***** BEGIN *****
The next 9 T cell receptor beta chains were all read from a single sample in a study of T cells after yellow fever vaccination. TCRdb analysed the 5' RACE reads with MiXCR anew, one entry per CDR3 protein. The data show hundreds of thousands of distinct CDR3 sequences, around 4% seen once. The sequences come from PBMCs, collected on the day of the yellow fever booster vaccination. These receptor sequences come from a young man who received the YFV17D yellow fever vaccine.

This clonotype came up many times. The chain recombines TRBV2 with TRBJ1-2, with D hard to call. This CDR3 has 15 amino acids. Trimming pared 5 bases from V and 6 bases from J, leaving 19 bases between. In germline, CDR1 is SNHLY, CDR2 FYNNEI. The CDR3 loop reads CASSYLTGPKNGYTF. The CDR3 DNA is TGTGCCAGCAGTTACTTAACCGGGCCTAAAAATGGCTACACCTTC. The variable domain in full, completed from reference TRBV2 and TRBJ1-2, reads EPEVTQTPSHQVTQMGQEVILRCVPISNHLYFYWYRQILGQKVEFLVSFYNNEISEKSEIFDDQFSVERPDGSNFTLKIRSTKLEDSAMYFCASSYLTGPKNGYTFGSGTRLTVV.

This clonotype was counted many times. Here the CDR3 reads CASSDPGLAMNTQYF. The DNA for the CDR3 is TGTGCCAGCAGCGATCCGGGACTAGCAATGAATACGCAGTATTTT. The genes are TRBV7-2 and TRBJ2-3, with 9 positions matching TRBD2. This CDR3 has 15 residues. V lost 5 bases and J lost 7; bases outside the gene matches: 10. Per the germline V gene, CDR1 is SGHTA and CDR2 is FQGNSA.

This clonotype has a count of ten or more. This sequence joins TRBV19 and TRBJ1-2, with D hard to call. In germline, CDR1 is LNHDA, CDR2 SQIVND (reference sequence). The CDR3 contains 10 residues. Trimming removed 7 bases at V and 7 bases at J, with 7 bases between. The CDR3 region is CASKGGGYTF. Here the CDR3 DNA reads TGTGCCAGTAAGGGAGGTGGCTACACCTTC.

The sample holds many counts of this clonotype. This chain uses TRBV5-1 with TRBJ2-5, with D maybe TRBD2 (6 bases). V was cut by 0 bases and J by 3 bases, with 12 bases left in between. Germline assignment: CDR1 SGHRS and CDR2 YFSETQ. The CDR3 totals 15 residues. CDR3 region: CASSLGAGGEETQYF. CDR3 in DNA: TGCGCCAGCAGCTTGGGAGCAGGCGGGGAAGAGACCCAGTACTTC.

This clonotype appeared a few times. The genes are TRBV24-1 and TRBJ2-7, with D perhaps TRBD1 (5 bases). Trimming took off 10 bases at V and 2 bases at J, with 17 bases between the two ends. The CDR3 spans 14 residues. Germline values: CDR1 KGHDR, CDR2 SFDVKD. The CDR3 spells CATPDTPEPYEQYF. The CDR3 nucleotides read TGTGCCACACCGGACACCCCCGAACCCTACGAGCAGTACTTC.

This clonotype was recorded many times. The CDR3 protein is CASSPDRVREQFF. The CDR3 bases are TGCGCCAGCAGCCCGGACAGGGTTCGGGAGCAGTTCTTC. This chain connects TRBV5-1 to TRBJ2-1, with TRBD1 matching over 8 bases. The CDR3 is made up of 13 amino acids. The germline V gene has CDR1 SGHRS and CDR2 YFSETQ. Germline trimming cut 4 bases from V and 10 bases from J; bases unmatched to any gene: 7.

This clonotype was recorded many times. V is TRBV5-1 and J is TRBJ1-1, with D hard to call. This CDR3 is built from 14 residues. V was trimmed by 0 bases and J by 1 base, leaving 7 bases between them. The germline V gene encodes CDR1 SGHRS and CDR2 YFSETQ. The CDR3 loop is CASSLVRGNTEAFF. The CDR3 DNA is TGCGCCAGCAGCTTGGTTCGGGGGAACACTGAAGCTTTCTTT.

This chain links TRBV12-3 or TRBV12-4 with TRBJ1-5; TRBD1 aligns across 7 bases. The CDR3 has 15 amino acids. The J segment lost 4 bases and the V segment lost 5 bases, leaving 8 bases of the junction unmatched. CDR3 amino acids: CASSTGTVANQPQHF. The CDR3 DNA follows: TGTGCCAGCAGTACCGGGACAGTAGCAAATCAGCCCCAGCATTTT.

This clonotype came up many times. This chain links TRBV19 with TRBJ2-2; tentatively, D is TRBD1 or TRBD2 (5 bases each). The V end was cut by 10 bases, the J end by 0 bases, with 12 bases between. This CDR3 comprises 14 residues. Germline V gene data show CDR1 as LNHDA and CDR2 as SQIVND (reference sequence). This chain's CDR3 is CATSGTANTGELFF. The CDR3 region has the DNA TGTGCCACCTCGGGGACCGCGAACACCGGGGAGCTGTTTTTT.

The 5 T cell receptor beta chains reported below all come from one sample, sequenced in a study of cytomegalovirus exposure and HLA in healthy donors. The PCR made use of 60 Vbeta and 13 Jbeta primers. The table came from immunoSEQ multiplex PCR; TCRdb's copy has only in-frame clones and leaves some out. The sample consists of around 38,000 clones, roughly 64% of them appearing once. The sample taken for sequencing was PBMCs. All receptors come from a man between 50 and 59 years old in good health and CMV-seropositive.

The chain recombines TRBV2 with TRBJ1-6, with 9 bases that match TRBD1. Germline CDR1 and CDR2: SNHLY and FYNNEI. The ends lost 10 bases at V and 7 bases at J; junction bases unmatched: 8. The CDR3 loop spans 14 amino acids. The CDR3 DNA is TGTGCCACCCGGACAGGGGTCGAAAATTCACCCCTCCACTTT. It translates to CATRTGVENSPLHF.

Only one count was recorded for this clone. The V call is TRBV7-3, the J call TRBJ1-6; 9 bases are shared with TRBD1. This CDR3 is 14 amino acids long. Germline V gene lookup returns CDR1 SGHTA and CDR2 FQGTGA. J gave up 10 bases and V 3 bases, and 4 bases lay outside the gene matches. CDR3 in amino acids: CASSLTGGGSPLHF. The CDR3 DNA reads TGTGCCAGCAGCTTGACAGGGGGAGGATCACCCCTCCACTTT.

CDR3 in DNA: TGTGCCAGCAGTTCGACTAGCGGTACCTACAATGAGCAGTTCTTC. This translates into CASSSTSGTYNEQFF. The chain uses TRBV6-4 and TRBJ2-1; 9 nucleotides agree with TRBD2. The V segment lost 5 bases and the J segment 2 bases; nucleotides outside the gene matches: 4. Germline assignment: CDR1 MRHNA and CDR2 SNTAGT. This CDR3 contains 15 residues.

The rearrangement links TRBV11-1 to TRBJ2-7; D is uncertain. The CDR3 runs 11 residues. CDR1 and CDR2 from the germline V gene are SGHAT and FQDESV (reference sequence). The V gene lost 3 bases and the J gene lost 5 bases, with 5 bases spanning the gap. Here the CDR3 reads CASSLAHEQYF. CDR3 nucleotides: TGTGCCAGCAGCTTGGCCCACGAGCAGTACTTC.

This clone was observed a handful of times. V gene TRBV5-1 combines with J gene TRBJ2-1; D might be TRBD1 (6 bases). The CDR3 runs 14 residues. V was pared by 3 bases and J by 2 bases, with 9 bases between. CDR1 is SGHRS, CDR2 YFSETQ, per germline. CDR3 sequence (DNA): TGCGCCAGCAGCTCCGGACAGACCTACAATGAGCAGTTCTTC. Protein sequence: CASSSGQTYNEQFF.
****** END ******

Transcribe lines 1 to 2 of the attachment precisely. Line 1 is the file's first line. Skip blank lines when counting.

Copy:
The next 9 T cell receptor beta chains were all read from a single sample in a study of T cells after yellow fever vaccination. TCRdb analysed the 5' RACE reads with MiXCR anew, one entry per CDR3 protein. The data show hundreds of thousands of distinct CDR3 sequences, around 4% seen once. The sequences come from PBMCs, collected on the day of the yellow fever booster vaccination. These receptor sequences come from a young man who received the YFV17D yellow fever vaccine.

This clonotype came up many times. The chain recombines TRBV2 with TRBJ1-2, with D hard to call. This CDR3 has 15 amino acids. Trimming pared 5 bases from V and 6 bases from J, leaving 19 bases between. In germline, CDR1 is SNHLY, CDR2 FYNNEI. The CDR3 loop reads CASSYLTGPKNGYTF. The CDR3 DNA is TGTGCCAGCAGTTACTTAACCGGGCCTAAAAATGGCTACACCTTC. The variable domain in full, completed from reference TRBV2 and TRBJ1-2, reads EPEVTQTPSHQVTQMGQEVILRCVPISNHLYFYWYRQILGQKVEFLVSFYNNEISEKSEIFDDQFSVERPDGSNFTLKIRSTKLEDSAMYFCASSYLTGPKNGYTFGSGTRLTVV.